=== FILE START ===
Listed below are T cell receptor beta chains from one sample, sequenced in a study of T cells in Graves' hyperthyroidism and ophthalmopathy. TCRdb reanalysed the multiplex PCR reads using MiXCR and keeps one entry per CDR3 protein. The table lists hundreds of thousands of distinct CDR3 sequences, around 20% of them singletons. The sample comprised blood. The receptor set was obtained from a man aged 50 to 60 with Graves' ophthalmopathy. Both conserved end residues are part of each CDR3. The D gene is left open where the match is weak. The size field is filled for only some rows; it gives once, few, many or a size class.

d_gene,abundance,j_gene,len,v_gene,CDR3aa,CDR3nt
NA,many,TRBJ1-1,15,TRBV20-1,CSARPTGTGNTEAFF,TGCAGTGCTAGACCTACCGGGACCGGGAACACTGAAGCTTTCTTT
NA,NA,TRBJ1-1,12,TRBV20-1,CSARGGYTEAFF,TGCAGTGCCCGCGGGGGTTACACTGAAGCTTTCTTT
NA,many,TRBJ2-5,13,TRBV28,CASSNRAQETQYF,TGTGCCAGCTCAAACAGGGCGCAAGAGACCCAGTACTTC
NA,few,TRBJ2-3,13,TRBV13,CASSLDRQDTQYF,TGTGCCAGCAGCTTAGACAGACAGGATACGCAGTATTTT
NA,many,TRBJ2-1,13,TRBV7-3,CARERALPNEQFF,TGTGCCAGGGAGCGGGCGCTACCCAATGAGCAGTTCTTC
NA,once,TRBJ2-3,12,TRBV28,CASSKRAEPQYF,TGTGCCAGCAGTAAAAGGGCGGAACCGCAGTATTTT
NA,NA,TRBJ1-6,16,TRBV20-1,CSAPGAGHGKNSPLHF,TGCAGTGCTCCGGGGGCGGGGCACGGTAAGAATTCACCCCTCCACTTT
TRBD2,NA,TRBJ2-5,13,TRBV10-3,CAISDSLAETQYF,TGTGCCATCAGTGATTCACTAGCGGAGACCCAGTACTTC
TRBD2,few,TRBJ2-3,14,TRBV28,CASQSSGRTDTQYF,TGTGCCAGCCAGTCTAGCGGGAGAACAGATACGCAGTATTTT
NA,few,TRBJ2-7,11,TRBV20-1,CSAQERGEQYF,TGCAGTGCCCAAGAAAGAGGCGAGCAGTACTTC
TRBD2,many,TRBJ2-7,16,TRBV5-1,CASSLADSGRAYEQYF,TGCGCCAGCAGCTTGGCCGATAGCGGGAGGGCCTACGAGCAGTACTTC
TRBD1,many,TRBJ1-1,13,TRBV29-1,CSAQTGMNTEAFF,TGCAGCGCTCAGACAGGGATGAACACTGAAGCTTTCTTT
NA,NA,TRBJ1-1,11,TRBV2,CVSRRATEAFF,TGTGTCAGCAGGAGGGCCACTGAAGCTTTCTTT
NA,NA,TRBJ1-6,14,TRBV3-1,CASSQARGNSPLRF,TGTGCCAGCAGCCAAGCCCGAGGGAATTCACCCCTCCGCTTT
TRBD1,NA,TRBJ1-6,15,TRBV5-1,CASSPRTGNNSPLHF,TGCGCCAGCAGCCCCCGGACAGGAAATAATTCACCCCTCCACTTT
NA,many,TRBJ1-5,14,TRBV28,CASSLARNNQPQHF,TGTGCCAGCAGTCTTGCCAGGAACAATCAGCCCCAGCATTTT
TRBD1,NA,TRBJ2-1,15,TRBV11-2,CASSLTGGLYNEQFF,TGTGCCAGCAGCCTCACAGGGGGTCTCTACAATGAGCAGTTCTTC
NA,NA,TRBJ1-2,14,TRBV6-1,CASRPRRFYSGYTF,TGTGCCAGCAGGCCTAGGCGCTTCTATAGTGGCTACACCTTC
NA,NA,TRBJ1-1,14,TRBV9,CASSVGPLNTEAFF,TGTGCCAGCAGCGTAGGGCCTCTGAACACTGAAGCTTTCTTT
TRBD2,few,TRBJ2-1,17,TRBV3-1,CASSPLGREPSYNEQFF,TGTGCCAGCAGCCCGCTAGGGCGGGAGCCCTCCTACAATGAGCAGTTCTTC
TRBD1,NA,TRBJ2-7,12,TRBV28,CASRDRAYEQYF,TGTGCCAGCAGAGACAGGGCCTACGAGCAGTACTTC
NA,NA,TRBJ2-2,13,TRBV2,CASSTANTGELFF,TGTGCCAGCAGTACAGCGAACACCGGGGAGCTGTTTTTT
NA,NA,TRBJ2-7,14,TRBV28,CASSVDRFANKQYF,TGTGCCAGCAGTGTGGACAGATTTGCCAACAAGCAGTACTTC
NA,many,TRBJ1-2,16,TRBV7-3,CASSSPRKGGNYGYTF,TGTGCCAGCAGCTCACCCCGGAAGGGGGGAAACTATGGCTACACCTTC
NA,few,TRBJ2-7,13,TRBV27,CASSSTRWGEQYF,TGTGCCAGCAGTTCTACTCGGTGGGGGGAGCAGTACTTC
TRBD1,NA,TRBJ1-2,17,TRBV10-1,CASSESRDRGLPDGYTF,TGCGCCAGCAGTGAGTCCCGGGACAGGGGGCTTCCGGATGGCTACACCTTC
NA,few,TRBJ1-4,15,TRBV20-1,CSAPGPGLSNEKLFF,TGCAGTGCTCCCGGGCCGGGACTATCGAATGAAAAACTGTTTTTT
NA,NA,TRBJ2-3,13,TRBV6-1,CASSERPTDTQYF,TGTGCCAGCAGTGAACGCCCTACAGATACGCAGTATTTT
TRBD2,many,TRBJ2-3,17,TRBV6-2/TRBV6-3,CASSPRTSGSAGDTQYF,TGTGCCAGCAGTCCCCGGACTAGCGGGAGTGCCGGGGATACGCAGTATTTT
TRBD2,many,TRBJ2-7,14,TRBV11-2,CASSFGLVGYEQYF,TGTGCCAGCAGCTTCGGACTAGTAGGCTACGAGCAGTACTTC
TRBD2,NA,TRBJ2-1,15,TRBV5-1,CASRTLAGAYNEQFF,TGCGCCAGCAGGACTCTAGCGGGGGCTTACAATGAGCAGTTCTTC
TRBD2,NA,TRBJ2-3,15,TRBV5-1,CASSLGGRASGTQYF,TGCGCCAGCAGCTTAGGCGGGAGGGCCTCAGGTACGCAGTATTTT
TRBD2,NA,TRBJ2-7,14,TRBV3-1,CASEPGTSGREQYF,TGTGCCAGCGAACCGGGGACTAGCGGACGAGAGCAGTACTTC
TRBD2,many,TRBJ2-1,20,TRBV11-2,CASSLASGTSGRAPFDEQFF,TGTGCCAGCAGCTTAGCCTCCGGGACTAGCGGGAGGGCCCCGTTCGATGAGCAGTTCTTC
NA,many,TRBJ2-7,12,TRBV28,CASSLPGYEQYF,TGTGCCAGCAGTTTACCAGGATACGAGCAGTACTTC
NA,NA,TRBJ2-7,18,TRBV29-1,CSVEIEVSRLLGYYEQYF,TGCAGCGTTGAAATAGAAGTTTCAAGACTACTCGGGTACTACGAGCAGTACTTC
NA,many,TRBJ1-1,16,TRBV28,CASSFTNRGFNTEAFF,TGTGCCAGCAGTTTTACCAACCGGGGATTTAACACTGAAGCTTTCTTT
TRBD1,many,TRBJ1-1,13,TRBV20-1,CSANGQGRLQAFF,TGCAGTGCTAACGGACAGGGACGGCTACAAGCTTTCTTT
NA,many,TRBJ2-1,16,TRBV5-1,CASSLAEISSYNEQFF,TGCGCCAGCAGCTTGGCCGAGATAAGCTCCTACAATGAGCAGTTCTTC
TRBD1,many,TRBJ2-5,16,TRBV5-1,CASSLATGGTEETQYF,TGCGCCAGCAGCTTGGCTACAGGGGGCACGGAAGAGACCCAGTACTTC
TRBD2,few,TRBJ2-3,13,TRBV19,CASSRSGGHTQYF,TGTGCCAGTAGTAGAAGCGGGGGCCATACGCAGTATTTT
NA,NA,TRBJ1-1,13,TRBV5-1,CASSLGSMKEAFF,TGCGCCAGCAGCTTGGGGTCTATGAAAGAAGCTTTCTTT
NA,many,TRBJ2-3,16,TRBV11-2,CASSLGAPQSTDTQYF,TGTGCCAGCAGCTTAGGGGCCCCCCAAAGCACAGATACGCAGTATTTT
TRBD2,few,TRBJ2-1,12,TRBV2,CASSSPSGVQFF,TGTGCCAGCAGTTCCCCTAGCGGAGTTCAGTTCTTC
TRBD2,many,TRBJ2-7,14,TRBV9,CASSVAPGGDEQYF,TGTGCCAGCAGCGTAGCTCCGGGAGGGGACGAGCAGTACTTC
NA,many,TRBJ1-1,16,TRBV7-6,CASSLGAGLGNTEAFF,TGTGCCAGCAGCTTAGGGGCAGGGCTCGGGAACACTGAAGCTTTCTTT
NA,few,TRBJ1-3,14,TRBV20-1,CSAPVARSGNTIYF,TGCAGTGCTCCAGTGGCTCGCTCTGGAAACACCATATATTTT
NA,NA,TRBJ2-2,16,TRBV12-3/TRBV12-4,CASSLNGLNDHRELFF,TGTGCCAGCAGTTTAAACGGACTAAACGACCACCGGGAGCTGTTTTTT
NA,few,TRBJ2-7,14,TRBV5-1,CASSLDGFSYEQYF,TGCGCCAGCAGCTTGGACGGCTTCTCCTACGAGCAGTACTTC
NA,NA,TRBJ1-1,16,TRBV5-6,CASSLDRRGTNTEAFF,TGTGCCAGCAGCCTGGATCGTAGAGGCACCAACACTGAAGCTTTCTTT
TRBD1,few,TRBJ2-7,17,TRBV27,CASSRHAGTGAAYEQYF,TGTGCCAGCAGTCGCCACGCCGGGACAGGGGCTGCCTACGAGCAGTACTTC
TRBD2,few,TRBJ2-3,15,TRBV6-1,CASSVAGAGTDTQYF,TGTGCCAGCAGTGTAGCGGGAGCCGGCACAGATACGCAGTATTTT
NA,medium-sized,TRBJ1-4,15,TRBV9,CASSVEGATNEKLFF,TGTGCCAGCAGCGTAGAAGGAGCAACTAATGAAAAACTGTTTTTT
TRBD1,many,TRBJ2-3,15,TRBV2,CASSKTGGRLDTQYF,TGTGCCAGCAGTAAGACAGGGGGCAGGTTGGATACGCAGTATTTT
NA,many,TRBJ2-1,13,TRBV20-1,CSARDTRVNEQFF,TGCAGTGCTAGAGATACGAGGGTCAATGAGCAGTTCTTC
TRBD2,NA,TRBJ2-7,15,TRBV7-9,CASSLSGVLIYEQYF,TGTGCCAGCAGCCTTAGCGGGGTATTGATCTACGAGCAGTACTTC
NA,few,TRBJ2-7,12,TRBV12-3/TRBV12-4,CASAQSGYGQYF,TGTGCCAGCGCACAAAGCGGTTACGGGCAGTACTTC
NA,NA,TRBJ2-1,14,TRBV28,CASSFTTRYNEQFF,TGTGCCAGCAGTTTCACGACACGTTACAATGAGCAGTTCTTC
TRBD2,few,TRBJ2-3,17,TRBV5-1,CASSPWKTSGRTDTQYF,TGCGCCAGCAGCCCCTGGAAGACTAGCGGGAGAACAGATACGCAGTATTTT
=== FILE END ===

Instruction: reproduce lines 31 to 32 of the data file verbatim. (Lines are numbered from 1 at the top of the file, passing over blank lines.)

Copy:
TRBD2,many,TRBJ2-3,17,TRBV6-2/TRBV6-3,CASSPRTSGSAGDTQYF,TGTGCCAGCAGTCCCCGGACTAGCGGGAGTGCCGGGGATACGCAGTATTTT
TRBD2,many,TRBJ2-7,14,TRBV11-2,CASSFGLVGYEQYF,TGTGCCAGCAGCTTCGGACTAGTAGGCTACGAGCAGTACTTC